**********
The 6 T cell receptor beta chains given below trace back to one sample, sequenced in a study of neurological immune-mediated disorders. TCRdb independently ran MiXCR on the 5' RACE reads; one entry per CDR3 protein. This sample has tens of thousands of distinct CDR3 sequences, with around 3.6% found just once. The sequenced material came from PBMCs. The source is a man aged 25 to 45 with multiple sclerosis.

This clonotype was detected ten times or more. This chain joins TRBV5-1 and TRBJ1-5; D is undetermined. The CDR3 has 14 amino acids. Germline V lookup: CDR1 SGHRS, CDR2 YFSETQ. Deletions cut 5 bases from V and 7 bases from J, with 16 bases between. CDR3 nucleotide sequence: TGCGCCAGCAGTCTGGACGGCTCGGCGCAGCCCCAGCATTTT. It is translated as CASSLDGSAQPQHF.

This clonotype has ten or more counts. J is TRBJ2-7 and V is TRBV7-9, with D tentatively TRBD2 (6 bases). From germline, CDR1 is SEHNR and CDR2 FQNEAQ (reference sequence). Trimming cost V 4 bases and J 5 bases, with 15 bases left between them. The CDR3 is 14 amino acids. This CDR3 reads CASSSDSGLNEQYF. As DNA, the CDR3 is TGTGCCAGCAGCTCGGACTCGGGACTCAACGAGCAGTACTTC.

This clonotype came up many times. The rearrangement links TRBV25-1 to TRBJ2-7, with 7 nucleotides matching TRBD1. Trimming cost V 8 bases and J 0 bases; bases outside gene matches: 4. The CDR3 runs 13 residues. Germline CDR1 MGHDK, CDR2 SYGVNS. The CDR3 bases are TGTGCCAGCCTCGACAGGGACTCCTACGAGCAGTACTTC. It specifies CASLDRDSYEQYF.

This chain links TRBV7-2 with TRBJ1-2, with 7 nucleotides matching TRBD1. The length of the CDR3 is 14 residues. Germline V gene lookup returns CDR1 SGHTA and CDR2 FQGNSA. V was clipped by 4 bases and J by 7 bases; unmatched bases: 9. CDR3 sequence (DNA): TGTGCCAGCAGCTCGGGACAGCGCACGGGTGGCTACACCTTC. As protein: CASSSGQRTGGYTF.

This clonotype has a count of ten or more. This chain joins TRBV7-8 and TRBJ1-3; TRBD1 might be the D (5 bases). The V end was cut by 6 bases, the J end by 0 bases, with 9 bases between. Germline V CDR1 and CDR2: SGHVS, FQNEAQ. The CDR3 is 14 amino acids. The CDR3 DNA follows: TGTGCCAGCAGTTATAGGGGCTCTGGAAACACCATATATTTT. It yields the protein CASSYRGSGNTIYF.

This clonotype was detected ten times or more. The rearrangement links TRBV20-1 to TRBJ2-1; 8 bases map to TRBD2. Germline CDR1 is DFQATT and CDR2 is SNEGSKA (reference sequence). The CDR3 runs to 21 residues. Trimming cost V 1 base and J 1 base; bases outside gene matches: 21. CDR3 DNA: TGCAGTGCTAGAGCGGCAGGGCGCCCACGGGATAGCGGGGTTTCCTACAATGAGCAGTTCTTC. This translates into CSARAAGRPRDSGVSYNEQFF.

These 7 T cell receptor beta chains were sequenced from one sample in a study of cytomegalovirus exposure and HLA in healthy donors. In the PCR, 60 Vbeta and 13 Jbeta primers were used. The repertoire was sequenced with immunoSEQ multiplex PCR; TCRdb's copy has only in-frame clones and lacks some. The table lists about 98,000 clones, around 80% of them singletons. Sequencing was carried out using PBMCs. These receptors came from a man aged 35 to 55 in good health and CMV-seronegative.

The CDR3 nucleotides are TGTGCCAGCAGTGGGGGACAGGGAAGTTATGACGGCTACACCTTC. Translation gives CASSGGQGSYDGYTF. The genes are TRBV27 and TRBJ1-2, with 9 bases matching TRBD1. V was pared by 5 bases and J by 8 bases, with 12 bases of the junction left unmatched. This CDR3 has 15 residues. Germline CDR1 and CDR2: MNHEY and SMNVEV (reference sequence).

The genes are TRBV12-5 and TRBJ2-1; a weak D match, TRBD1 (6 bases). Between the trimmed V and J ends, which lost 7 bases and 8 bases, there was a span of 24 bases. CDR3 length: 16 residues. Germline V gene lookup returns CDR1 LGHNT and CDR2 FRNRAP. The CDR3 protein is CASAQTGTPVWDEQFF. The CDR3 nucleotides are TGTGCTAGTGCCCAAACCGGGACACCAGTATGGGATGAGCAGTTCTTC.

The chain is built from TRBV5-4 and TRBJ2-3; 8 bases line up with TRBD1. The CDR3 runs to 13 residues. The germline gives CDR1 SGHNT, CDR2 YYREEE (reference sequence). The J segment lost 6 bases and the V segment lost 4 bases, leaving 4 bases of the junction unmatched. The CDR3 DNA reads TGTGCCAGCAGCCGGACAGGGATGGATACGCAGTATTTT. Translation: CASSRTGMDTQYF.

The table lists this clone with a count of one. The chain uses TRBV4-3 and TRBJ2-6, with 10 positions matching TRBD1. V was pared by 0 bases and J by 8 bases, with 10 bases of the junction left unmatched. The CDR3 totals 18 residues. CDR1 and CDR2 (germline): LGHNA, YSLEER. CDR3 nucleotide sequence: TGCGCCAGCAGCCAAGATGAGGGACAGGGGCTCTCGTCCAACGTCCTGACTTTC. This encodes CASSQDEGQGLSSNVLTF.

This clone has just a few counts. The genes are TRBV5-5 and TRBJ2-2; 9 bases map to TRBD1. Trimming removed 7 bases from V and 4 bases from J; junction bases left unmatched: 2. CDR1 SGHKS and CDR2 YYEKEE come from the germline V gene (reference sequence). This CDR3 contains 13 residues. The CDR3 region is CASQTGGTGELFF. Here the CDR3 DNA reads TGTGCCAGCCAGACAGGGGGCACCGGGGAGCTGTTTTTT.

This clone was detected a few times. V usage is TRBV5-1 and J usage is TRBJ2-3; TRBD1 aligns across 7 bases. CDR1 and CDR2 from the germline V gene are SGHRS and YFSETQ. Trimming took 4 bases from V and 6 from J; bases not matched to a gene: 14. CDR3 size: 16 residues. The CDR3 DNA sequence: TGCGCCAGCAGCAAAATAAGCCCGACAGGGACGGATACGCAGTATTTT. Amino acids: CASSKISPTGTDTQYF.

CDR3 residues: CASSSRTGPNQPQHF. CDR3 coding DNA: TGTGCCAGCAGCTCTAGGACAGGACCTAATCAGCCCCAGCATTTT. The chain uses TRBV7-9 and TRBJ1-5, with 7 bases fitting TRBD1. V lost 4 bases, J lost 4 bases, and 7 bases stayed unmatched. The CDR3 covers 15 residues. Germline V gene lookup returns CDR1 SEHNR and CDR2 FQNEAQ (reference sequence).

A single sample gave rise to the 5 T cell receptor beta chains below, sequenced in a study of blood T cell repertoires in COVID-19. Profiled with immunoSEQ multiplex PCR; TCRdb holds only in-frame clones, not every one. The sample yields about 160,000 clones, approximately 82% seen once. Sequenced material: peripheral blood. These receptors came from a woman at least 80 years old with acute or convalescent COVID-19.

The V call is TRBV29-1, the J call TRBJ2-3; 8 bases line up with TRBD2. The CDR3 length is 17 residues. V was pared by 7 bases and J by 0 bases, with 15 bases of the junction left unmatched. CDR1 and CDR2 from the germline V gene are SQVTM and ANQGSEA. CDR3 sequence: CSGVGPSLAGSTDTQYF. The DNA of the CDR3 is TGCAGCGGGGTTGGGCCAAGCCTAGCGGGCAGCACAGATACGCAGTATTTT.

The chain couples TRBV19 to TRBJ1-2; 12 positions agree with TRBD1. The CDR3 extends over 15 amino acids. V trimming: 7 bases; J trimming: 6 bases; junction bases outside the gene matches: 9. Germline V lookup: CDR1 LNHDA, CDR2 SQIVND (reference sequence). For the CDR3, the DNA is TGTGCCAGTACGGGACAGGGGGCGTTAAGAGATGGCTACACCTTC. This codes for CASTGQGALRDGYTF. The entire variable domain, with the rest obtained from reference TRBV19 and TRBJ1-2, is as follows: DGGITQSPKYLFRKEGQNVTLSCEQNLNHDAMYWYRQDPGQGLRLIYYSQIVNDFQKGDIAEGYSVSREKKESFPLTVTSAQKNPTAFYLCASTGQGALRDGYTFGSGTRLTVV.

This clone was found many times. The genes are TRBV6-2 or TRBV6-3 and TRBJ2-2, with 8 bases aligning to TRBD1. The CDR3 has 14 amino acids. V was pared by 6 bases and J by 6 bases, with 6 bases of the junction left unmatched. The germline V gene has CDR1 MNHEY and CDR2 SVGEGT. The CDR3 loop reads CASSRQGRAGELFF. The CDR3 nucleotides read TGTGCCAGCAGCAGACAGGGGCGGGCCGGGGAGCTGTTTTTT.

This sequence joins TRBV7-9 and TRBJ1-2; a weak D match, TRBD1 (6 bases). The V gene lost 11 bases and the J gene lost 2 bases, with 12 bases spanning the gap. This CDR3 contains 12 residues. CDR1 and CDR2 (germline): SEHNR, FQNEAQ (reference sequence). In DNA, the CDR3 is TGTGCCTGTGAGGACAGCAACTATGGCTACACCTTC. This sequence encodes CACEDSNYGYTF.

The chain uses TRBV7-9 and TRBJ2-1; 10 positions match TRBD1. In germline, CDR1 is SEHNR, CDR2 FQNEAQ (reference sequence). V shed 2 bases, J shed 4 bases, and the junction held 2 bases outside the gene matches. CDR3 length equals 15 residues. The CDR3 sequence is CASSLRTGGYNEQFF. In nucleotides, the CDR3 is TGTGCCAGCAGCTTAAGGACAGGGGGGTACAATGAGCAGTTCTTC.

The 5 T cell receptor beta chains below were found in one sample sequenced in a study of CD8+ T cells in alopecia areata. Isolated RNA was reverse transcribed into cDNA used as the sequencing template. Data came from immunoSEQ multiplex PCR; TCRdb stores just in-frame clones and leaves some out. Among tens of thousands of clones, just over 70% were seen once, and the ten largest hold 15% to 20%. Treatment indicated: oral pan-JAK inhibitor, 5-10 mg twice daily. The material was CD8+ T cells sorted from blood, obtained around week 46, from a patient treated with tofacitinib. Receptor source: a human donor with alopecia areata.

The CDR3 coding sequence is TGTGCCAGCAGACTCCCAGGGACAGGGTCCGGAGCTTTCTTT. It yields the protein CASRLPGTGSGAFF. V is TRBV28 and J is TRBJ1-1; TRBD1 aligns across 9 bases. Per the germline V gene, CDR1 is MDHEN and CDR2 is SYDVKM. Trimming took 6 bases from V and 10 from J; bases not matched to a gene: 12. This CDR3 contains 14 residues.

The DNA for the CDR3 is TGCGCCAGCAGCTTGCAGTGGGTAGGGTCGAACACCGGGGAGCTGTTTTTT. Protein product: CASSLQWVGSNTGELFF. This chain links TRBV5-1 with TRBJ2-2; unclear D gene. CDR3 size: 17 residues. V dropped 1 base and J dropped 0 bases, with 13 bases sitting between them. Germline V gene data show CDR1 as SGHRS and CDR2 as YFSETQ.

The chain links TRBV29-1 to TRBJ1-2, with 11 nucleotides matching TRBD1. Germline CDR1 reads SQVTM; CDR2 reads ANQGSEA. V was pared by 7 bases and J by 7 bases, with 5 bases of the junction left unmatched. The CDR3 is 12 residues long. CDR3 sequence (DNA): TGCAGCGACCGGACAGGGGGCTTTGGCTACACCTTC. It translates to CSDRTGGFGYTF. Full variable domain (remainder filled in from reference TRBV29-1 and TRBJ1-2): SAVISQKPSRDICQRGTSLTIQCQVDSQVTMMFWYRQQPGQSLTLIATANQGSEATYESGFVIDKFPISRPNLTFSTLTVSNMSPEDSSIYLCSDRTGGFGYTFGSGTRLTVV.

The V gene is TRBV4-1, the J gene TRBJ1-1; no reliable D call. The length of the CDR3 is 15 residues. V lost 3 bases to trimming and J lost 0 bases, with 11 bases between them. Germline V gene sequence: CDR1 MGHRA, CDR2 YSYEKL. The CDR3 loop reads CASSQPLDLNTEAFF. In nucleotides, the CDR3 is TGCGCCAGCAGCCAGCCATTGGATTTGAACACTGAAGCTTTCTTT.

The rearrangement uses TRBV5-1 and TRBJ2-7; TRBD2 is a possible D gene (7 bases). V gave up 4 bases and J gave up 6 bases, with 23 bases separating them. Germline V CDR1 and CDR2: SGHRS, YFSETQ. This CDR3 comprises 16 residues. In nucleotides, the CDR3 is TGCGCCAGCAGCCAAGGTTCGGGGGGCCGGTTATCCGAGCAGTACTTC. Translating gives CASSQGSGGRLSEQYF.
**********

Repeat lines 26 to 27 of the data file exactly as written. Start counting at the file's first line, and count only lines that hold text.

The V gene is TRBV4-1, the J gene TRBJ1-1; no reliable D call. The length of the CDR3 is 15 residues. V lost 3 bases to trimming and J lost 0 bases, with 11 bases between them. Germline V gene sequence: CDR1 MGHRA, CDR2 YSYEKL. The CDR3 loop reads CASSQPLDLNTEAFF. In nucleotides, the CDR3 is TGCGCCAGCAGCCAGCCATTGGATTTGAACACTGAAGCTTTCTTT.

The rearrangement uses TRBV5-1 and TRBJ2-7; TRBD2 is a possible D gene (7 bases). V gave up 4 bases and J gave up 6 bases, with 23 bases separating them. Germline V CDR1 and CDR2: SGHRS, YFSETQ. This CDR3 comprises 16 residues. In nucleotides, the CDR3 is TGCGCCAGCAGCCAAGGTTCGGGGGGCCGGTTATCCGAGCAGTACTTC. Translating gives CASSQGSGGRLSEQYF.